Later we visited Opel Wien GmbH and the restaurant Figlmüller Wollzeile
Opel Wien GmbH is part of the Opel Group and a subsidiary of General Motors, which organizes apprenticeship for electrical engineers for a period of four years. Apprentices go through the program in special workshops, in smaller groups, under the guidance of a mentor, an Opel employee who is in charge of monitoring their work. Apprentices are trained for maintenance and repair of the production facilities, machines, robots and production systems. In addition to the tasks prescribed by the curriculum, apprentices are learning other so-called hard and soft skills (attitude towards work, colleagues, work environment).

The Figlmüller Wollzeile restaurant is part of the Figlmüller group, a family business founded in 1905 in Vienna, and today it includes pubs, cafes, bars and restaurants with Viennese specialties. Apprentices are trained to work in the kitchen and serving, they learn about the specifics of Austrian cuisine, products, preparation and presentation of the finished dishes. The apprenticeship lasts for three years, and beside the compensation they get for their work, apprentices are further encouraged to participate in competitions and foreign exchange programs, they receive bonuses, vouchers for travel for excellent school performance and the like. Their work and satisfaction is continuously monitored through all years of apprenticeships.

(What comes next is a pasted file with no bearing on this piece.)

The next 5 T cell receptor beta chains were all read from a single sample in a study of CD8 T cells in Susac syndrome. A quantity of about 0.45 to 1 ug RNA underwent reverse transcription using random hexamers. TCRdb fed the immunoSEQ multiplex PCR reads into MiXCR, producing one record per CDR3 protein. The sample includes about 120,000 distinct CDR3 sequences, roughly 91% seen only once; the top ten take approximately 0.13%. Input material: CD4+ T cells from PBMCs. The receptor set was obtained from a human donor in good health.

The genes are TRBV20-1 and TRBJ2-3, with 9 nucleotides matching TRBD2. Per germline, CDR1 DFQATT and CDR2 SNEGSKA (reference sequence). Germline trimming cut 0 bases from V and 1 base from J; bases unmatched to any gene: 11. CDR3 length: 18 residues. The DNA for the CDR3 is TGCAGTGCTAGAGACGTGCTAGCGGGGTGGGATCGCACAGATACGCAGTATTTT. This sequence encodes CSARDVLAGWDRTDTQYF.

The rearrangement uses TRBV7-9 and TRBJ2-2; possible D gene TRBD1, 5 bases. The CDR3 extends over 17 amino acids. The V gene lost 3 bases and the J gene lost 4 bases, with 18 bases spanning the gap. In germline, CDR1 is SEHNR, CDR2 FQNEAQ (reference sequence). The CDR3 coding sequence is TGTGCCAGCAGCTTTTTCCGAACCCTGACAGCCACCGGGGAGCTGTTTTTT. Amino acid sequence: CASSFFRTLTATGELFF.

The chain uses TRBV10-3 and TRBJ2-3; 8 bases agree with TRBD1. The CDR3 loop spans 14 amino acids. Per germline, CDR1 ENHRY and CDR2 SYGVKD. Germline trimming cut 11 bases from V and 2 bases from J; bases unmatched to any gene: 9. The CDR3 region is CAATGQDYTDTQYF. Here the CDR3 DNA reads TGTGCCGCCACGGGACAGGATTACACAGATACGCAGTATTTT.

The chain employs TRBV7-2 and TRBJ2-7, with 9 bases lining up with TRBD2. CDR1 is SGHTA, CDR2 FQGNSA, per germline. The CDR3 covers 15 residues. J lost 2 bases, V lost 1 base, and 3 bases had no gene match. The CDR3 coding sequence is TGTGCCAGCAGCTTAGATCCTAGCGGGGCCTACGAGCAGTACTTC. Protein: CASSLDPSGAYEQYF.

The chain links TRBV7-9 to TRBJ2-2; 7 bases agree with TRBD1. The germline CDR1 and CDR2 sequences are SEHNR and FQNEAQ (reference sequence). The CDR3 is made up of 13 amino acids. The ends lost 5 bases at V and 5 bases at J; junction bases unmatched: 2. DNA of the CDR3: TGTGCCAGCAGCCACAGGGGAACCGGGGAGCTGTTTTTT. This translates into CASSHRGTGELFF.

On Wednesday, we had the opportunity to devote time to the discussion of previously seen in a workshop with representatives of the Institute ibw (Mr. Kurt Schmid, Mr. Markus Müllner).
In the first part of the workshop, representatives of the Croatian Chamber of Economy held a presentation on the topic of Croatian vocational education and training. Specifics of different forms of work-based learning, legal framework, management system, apprenticeship programs, and current vocational education reform were presented. Afterwards, there was a three-part workshop during which the participants made impressions on the previous presentations and visits, discussed the role of the apprenticeship advisor and defined examples of good practice relevant for further project activities.